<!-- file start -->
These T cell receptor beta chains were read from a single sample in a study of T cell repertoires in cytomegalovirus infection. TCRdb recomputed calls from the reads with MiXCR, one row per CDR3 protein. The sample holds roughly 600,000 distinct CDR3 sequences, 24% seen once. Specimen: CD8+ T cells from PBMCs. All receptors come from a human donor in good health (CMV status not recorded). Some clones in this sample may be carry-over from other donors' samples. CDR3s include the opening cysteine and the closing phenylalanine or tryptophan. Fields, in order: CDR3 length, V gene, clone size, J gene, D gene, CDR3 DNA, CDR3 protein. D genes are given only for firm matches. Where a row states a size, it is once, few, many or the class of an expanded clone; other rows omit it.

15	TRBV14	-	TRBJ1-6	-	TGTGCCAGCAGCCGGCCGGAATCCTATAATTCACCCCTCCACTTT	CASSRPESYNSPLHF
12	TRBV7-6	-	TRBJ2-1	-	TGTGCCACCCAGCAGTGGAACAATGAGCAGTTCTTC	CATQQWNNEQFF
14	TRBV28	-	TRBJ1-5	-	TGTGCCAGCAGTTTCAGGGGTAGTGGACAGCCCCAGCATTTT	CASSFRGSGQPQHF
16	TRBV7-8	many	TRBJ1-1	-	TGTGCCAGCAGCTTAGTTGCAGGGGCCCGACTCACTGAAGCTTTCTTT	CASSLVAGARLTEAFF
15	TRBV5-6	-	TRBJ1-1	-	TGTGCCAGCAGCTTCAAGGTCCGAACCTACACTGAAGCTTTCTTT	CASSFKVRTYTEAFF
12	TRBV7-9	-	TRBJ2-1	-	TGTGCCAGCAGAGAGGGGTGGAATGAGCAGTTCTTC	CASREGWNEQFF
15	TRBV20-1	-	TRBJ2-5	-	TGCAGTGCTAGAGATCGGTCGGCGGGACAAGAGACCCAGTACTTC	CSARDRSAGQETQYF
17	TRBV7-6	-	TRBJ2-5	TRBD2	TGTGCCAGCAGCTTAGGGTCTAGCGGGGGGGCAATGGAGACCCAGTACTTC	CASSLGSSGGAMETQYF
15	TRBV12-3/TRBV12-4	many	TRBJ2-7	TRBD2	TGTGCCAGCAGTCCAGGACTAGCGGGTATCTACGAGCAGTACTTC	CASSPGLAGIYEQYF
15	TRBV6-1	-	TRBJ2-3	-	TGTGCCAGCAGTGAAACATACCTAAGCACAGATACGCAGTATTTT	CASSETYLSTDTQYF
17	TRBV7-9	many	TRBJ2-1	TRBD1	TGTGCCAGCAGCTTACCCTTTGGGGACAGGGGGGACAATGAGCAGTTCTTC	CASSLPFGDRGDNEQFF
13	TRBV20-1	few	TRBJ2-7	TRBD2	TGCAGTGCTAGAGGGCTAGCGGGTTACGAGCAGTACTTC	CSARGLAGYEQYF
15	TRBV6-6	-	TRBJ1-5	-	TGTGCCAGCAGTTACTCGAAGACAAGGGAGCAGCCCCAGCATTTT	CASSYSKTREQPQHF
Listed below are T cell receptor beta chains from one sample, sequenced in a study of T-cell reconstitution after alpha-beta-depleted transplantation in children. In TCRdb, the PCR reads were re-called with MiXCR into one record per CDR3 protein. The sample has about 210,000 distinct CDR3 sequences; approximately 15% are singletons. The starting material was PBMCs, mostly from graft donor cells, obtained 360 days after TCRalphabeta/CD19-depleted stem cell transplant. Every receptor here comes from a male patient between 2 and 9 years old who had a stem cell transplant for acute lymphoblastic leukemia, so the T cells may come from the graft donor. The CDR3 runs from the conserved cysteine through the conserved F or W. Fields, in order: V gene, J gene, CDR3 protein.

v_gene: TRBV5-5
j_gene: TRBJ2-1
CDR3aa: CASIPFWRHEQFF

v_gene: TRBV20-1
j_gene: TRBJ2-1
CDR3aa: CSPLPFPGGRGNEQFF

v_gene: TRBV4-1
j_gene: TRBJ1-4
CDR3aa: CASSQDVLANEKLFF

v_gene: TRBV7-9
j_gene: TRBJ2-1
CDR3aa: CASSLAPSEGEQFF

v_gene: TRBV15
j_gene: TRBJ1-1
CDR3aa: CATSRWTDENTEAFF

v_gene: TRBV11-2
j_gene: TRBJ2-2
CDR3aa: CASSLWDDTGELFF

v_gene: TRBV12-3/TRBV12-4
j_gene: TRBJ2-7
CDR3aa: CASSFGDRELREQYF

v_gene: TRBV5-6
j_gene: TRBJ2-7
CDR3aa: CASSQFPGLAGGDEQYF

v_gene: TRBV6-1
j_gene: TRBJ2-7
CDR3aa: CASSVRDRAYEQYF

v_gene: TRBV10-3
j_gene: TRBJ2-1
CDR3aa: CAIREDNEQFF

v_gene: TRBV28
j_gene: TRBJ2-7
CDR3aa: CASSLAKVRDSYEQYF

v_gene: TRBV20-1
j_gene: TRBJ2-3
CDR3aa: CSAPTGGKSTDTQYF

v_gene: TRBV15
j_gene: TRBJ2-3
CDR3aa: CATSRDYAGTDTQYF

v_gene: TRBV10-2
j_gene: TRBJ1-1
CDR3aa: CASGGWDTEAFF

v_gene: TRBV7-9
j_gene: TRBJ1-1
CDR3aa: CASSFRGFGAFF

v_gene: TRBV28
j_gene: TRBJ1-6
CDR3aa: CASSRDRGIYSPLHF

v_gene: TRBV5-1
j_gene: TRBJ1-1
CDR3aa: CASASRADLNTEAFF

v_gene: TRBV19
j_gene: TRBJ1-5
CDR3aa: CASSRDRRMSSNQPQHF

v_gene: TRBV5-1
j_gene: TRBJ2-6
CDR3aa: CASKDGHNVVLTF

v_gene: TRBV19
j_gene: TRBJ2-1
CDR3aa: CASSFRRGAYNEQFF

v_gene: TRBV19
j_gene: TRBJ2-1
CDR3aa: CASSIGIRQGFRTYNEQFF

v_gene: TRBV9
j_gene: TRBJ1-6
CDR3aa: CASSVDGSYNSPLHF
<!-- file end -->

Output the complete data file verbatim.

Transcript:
These T cell receptor beta chains were read from a single sample in a study of T cell repertoires in cytomegalovirus infection. TCRdb recomputed calls from the reads with MiXCR, one row per CDR3 protein. The sample holds roughly 600,000 distinct CDR3 sequences, 24% seen once. Specimen: CD8+ T cells from PBMCs. All receptors come from a human donor in good health (CMV status not recorded). Some clones in this sample may be carry-over from other donors' samples. CDR3s include the opening cysteine and the closing phenylalanine or tryptophan. Fields, in order: CDR3 length, V gene, clone size, J gene, D gene, CDR3 DNA, CDR3 protein. D genes are given only for firm matches. Where a row states a size, it is once, few, many or the class of an expanded clone; other rows omit it.

15	TRBV14	-	TRBJ1-6	-	TGTGCCAGCAGCCGGCCGGAATCCTATAATTCACCCCTCCACTTT	CASSRPESYNSPLHF
12	TRBV7-6	-	TRBJ2-1	-	TGTGCCACCCAGCAGTGGAACAATGAGCAGTTCTTC	CATQQWNNEQFF
14	TRBV28	-	TRBJ1-5	-	TGTGCCAGCAGTTTCAGGGGTAGTGGACAGCCCCAGCATTTT	CASSFRGSGQPQHF
16	TRBV7-8	many	TRBJ1-1	-	TGTGCCAGCAGCTTAGTTGCAGGGGCCCGACTCACTGAAGCTTTCTTT	CASSLVAGARLTEAFF
15	TRBV5-6	-	TRBJ1-1	-	TGTGCCAGCAGCTTCAAGGTCCGAACCTACACTGAAGCTTTCTTT	CASSFKVRTYTEAFF
12	TRBV7-9	-	TRBJ2-1	-	TGTGCCAGCAGAGAGGGGTGGAATGAGCAGTTCTTC	CASREGWNEQFF
15	TRBV20-1	-	TRBJ2-5	-	TGCAGTGCTAGAGATCGGTCGGCGGGACAAGAGACCCAGTACTTC	CSARDRSAGQETQYF
17	TRBV7-6	-	TRBJ2-5	TRBD2	TGTGCCAGCAGCTTAGGGTCTAGCGGGGGGGCAATGGAGACCCAGTACTTC	CASSLGSSGGAMETQYF
15	TRBV12-3/TRBV12-4	many	TRBJ2-7	TRBD2	TGTGCCAGCAGTCCAGGACTAGCGGGTATCTACGAGCAGTACTTC	CASSPGLAGIYEQYF
15	TRBV6-1	-	TRBJ2-3	-	TGTGCCAGCAGTGAAACATACCTAAGCACAGATACGCAGTATTTT	CASSETYLSTDTQYF
17	TRBV7-9	many	TRBJ2-1	TRBD1	TGTGCCAGCAGCTTACCCTTTGGGGACAGGGGGGACAATGAGCAGTTCTTC	CASSLPFGDRGDNEQFF
13	TRBV20-1	few	TRBJ2-7	TRBD2	TGCAGTGCTAGAGGGCTAGCGGGTTACGAGCAGTACTTC	CSARGLAGYEQYF
15	TRBV6-6	-	TRBJ1-5	-	TGTGCCAGCAGTTACTCGAAGACAAGGGAGCAGCCCCAGCATTTT	CASSYSKTREQPQHF
Listed below are T cell receptor beta chains from one sample, sequenced in a study of T-cell reconstitution after alpha-beta-depleted transplantation in children. In TCRdb, the PCR reads were re-called with MiXCR into one record per CDR3 protein. The sample has about 210,000 distinct CDR3 sequences; approximately 15% are singletons. The starting material was PBMCs, mostly from graft donor cells, obtained 360 days after TCRalphabeta/CD19-depleted stem cell transplant. Every receptor here comes from a male patient between 2 and 9 years old who had a stem cell transplant for acute lymphoblastic leukemia, so the T cells may come from the graft donor. The CDR3 runs from the conserved cysteine through the conserved F or W. Fields, in order: V gene, J gene, CDR3 protein.

v_gene: TRBV5-5
j_gene: TRBJ2-1
CDR3aa: CASIPFWRHEQFF

v_gene: TRBV20-1
j_gene: TRBJ2-1
CDR3aa: CSPLPFPGGRGNEQFF

v_gene: TRBV4-1
j_gene: TRBJ1-4
CDR3aa: CASSQDVLANEKLFF

v_gene: TRBV7-9
j_gene: TRBJ2-1
CDR3aa: CASSLAPSEGEQFF

v_gene: TRBV15
j_gene: TRBJ1-1
CDR3aa: CATSRWTDENTEAFF

v_gene: TRBV11-2
j_gene: TRBJ2-2
CDR3aa: CASSLWDDTGELFF

v_gene: TRBV12-3/TRBV12-4
j_gene: TRBJ2-7
CDR3aa: CASSFGDRELREQYF

v_gene: TRBV5-6
j_gene: TRBJ2-7
CDR3aa: CASSQFPGLAGGDEQYF

v_gene: TRBV6-1
j_gene: TRBJ2-7
CDR3aa: CASSVRDRAYEQYF

v_gene: TRBV10-3
j_gene: TRBJ2-1
CDR3aa: CAIREDNEQFF

v_gene: TRBV28
j_gene: TRBJ2-7
CDR3aa: CASSLAKVRDSYEQYF

v_gene: TRBV20-1
j_gene: TRBJ2-3
CDR3aa: CSAPTGGKSTDTQYF

v_gene: TRBV15
j_gene: TRBJ2-3
CDR3aa: CATSRDYAGTDTQYF

v_gene: TRBV10-2
j_gene: TRBJ1-1
CDR3aa: CASGGWDTEAFF

v_gene: TRBV7-9
j_gene: TRBJ1-1
CDR3aa: CASSFRGFGAFF

v_gene: TRBV28
j_gene: TRBJ1-6
CDR3aa: CASSRDRGIYSPLHF

v_gene: TRBV5-1
j_gene: TRBJ1-1
CDR3aa: CASASRADLNTEAFF

v_gene: TRBV19
j_gene: TRBJ1-5
CDR3aa: CASSRDRRMSSNQPQHF

v_gene: TRBV5-1
j_gene: TRBJ2-6
CDR3aa: CASKDGHNVVLTF

v_gene: TRBV19
j_gene: TRBJ2-1
CDR3aa: CASSFRRGAYNEQFF

v_gene: TRBV19
j_gene: TRBJ2-1
CDR3aa: CASSIGIRQGFRTYNEQFF

v_gene: TRBV9
j_gene: TRBJ1-6
CDR3aa: CASSVDGSYNSPLHF